If a baby is hungry or has a dirty diaper, the Snoo won’t be enough to distract it. But, say its designers, if the little one is simply restless, it will settle them to sleep – even if the price tag keeps its parents up all night.

The product gets consistently good reviews on Amazon, with almost 80 per cent of them at five stars.

“Only one regret – I didn’t buy it when I had the first of three children,” and “the best investment a parent can make”, are among things reviewers have said.

The Grohush white noise calmer has three sound options: mother’s heartbeat, rain on a tin roof, or ocean waves.

3. Grohush white noise calmer

While we’re on the soothing sound of the womb, let’s talk about the Grohush, which is touted as a “baby calmer”.

In the womb, babies are surrounded by soft, gentle sounds that reassuringly dull the noise of crashes and whirrs. The Grohush is a handheld deliverer of “white noise”. You can choose from three sound options: mother’s heartbeat, rain on a tin roof, or ocean waves.

Hold the palm-sized device to a niggly baby’s ear and watch it relax as sounds reminiscent of the calm of the womb wash over it.

Cushioned with foam swathed in 100 per cent cotton, the device automatically switches off after 10 minutes’ play and volume is preset to baby-safe levels.

The Smart Sock monitors your child’s heart rate and oxygen levels.

4. Smart Sock baby monitor

The techiest gadget I experienced while mothering infants was the baby monitor that was placed in my newborn’s room to alert me to his cries at night, lest I was stone deaf and could not hear the frantic howls.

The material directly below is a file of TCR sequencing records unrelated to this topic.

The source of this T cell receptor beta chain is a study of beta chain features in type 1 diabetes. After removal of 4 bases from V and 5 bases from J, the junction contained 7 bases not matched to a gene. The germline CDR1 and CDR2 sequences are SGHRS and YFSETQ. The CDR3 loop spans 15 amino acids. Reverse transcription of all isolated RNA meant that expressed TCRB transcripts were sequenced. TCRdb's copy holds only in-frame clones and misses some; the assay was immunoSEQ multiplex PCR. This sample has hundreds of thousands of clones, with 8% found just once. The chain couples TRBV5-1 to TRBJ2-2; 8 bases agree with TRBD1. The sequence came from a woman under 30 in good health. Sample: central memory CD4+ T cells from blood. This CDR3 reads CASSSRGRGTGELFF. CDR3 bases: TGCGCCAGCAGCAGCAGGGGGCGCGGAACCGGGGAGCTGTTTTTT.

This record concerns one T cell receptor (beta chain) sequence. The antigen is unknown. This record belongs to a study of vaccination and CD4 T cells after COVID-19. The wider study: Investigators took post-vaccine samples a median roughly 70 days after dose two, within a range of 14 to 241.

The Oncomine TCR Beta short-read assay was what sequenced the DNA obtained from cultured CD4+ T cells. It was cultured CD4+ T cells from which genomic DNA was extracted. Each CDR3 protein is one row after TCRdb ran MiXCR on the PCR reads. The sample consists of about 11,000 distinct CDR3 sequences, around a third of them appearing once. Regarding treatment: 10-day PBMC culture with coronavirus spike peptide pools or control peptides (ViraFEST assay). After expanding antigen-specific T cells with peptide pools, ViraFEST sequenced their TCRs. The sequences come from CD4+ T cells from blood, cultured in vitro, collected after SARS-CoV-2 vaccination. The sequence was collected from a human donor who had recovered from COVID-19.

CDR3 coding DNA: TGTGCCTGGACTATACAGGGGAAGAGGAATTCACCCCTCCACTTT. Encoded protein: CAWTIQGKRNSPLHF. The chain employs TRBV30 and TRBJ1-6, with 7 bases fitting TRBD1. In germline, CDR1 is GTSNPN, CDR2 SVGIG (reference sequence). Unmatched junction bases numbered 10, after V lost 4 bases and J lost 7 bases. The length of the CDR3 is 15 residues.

Owlet’s Smart Sock raises baby monitoring to a whole new level. Wrapped around your baby’s foot, this device will monitor your child’s heart rate and oxygen levels, and deliver real-time results to your smartphone via an app.

Elvie’s wearable breast pump monitors milk volume and tracks pumping history.

5. Elvie wearable breast pump

Pumping breast milk used to mean sitting quietly and doing just that – pumping. It wasn’t glamorous and it wasn’t something you could do in public, but it did the job.

With the Elvie Pump, a secret, silent piece of kit, you can be pumping milk, no hands, while chairing a board meeting.

The device is advertised as “the world’s first silent wearable breast pump. Fits in your bra, and your life. Pump anytime, anywhere.” It monitors milk volume and “track pumping history” and sends the data to an app on your phone.

Thoughts from a mother

Some of these gadgets may indeed give more time, more peace and more sleep for both mother and baby (though the sock monitor would have exacerbated my already high-level “new mum” anxiety). But are some also gouging a gap where there should be more closeness?

Some new baby devices are plain silly, like the Baby Bullet food blender. Your (grown-up) NutriBullet – or any old blender – will purée baby food just as well.

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The Itzbeen Pocket Nanny? A gadget that announces itself thus: “The go-to device that helps sleep-deprived parents remember baby care details. It’s as simple as pressing a button once after each diaper change, nursing or feeding, sleep or awake time.”

Sorry. Anybody who has ever had a baby knows that the little ones are perfectly capable of helping parents remember these things themselves – by declaring their needs in unmistakably clear, usually very loud, tones.